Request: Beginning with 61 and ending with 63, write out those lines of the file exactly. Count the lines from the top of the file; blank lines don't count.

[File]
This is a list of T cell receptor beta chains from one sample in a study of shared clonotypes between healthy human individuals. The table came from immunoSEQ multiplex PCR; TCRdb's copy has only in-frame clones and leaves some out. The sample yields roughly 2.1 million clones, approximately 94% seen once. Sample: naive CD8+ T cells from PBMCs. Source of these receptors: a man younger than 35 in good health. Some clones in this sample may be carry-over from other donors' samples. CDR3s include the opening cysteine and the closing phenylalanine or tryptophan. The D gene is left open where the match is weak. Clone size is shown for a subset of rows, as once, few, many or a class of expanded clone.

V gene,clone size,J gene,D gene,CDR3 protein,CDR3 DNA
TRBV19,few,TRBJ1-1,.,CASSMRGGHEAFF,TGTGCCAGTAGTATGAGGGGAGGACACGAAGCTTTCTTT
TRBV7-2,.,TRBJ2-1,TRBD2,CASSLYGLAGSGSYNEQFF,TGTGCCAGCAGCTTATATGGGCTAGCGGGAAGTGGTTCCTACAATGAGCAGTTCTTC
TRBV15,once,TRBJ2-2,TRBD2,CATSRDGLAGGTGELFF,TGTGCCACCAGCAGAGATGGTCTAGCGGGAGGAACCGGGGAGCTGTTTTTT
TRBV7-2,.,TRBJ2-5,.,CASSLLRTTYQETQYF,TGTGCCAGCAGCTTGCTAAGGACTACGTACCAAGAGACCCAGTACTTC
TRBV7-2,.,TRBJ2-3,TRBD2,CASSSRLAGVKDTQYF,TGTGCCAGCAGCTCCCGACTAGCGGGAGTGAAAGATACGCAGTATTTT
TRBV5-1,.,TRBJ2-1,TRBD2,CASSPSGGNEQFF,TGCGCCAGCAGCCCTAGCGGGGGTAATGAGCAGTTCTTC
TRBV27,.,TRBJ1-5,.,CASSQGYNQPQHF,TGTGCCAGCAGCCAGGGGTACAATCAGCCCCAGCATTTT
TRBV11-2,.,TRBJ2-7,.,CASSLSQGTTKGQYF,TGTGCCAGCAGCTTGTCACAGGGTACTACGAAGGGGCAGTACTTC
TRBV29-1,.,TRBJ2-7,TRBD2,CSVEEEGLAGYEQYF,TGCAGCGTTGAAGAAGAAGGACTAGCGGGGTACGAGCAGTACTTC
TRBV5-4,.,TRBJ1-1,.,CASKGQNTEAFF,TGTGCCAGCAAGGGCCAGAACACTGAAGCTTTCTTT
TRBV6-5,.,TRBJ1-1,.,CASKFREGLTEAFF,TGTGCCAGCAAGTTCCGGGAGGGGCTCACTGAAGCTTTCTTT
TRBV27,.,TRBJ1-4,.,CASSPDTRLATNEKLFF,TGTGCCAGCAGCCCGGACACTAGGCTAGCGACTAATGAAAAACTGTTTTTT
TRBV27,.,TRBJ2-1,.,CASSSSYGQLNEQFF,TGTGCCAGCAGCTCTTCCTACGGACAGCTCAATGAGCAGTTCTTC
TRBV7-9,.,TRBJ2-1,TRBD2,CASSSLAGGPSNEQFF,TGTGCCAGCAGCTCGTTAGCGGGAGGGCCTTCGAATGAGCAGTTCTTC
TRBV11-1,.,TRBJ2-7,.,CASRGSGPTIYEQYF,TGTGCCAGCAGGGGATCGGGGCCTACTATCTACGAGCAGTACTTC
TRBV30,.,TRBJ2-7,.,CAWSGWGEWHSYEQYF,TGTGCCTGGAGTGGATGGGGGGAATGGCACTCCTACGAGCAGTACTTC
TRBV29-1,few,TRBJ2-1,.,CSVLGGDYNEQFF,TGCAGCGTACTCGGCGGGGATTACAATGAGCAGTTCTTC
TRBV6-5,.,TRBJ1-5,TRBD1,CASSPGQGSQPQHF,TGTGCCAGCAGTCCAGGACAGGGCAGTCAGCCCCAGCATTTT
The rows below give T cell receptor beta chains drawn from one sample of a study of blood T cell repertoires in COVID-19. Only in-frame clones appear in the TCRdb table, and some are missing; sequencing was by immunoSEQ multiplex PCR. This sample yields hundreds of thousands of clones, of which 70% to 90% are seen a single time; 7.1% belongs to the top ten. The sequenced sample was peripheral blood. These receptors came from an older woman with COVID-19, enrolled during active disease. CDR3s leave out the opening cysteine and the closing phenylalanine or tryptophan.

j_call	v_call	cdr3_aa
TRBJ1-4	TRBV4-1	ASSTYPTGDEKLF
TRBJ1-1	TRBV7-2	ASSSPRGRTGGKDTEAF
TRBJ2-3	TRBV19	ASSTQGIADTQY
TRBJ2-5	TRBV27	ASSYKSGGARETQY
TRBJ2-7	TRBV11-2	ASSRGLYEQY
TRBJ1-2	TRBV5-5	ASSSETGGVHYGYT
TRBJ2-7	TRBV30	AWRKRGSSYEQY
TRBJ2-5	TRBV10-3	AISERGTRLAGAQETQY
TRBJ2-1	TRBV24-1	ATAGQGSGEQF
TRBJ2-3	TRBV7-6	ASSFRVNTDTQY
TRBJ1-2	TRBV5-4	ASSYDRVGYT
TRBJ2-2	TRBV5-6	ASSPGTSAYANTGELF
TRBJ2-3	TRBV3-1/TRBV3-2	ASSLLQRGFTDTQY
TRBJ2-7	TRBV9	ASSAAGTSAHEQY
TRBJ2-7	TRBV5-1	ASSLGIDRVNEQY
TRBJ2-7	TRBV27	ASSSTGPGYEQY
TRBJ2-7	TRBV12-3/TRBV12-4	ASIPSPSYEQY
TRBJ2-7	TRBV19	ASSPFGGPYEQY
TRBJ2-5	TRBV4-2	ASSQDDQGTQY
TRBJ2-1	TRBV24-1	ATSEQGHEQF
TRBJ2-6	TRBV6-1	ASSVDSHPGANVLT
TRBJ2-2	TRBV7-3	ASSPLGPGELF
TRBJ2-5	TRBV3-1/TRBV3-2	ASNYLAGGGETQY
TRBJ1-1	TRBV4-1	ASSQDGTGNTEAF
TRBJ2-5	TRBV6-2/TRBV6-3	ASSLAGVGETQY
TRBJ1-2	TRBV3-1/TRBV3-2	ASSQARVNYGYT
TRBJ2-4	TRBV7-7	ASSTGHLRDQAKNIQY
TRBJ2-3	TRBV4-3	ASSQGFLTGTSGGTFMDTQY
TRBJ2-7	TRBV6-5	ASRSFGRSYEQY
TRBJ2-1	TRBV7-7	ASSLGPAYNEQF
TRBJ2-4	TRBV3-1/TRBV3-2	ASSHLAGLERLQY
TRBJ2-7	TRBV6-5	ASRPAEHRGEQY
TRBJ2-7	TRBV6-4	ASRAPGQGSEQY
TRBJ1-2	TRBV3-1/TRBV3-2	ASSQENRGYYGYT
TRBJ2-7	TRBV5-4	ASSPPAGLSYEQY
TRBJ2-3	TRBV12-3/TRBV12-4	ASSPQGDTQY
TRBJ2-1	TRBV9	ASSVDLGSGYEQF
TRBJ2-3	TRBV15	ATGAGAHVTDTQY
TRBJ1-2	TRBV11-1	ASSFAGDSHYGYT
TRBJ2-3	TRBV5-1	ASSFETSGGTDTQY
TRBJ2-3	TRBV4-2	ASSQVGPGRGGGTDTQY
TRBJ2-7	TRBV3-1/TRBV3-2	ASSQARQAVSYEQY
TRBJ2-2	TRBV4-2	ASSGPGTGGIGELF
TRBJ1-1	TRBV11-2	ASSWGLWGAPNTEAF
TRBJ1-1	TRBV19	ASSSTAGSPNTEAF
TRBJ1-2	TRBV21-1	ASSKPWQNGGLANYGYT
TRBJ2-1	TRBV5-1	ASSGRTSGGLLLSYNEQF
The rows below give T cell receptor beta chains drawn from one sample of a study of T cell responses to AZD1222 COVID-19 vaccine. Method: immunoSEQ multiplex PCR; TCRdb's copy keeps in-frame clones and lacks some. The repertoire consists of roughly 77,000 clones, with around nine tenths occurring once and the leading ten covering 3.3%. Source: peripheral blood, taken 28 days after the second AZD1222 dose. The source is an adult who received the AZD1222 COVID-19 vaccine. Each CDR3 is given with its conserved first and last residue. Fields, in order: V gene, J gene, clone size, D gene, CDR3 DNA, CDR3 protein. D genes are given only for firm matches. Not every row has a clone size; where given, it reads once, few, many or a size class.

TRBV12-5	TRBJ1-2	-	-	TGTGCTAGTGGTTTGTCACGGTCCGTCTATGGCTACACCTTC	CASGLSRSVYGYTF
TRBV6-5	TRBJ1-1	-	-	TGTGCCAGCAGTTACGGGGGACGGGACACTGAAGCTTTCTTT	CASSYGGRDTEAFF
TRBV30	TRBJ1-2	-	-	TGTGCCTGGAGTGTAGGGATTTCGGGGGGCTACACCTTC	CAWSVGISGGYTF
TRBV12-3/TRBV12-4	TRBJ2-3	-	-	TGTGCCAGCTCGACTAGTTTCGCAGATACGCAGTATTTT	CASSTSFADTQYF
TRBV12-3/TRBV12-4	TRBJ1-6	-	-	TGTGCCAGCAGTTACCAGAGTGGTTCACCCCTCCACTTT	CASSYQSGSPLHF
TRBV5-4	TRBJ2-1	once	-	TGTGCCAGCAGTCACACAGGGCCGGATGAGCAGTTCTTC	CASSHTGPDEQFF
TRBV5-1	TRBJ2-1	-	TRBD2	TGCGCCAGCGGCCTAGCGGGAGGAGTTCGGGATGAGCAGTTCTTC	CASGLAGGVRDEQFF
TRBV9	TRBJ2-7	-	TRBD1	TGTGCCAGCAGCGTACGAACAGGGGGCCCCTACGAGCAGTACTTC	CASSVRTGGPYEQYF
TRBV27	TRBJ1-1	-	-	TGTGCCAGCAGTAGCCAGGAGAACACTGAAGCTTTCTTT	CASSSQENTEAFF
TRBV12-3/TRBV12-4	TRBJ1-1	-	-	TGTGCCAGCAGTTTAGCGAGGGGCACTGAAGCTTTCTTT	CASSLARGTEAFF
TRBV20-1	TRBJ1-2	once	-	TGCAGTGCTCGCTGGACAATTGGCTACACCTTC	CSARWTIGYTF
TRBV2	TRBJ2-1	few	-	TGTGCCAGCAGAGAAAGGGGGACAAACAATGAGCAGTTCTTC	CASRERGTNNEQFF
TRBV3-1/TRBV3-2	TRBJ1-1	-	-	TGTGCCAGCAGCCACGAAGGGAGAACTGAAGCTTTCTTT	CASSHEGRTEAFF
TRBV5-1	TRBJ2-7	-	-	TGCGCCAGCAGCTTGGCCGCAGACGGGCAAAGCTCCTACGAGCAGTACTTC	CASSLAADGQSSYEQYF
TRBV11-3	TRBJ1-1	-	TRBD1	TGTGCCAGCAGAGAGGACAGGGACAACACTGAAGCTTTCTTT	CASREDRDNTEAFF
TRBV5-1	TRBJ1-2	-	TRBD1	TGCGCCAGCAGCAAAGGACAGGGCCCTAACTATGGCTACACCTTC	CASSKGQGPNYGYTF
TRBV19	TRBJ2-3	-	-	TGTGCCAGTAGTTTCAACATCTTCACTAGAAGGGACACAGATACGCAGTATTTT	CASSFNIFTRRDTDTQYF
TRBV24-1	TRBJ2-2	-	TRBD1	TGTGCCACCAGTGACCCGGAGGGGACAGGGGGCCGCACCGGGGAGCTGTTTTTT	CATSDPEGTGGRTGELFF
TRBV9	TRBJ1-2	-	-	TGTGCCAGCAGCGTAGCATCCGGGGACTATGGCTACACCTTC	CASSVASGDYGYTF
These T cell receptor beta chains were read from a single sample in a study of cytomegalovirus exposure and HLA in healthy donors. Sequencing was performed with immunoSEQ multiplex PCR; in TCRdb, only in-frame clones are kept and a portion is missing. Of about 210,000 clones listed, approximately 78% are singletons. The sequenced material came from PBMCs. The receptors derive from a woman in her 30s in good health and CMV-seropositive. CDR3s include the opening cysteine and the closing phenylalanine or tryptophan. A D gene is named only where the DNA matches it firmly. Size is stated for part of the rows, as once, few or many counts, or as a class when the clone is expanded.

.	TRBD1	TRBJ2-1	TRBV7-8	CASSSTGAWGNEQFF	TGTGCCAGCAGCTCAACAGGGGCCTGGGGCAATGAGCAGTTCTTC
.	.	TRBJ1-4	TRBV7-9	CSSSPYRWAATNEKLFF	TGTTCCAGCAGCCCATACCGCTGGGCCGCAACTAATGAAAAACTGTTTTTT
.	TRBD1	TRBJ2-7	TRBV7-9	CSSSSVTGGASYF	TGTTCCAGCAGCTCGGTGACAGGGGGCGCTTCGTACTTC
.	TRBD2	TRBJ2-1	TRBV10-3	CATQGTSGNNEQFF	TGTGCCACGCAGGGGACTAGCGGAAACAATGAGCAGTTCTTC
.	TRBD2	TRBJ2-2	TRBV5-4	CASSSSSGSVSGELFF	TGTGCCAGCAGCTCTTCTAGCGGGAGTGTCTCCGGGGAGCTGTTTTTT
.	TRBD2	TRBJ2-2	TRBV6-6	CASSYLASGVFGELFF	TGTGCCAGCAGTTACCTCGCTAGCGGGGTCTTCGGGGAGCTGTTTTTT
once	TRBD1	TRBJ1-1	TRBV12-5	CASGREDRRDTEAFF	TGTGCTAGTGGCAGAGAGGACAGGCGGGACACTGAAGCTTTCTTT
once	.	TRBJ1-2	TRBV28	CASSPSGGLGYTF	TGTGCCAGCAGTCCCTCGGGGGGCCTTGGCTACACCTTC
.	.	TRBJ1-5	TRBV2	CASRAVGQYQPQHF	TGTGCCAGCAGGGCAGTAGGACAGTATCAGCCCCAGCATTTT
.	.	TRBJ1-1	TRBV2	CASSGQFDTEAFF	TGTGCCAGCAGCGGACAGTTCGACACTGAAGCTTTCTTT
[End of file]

TRBJ1-2	TRBV11-1	ASSFAGDSHYGYT
TRBJ2-3	TRBV5-1	ASSFETSGGTDTQY
TRBJ2-3	TRBV4-2	ASSQVGPGRGGGTDTQY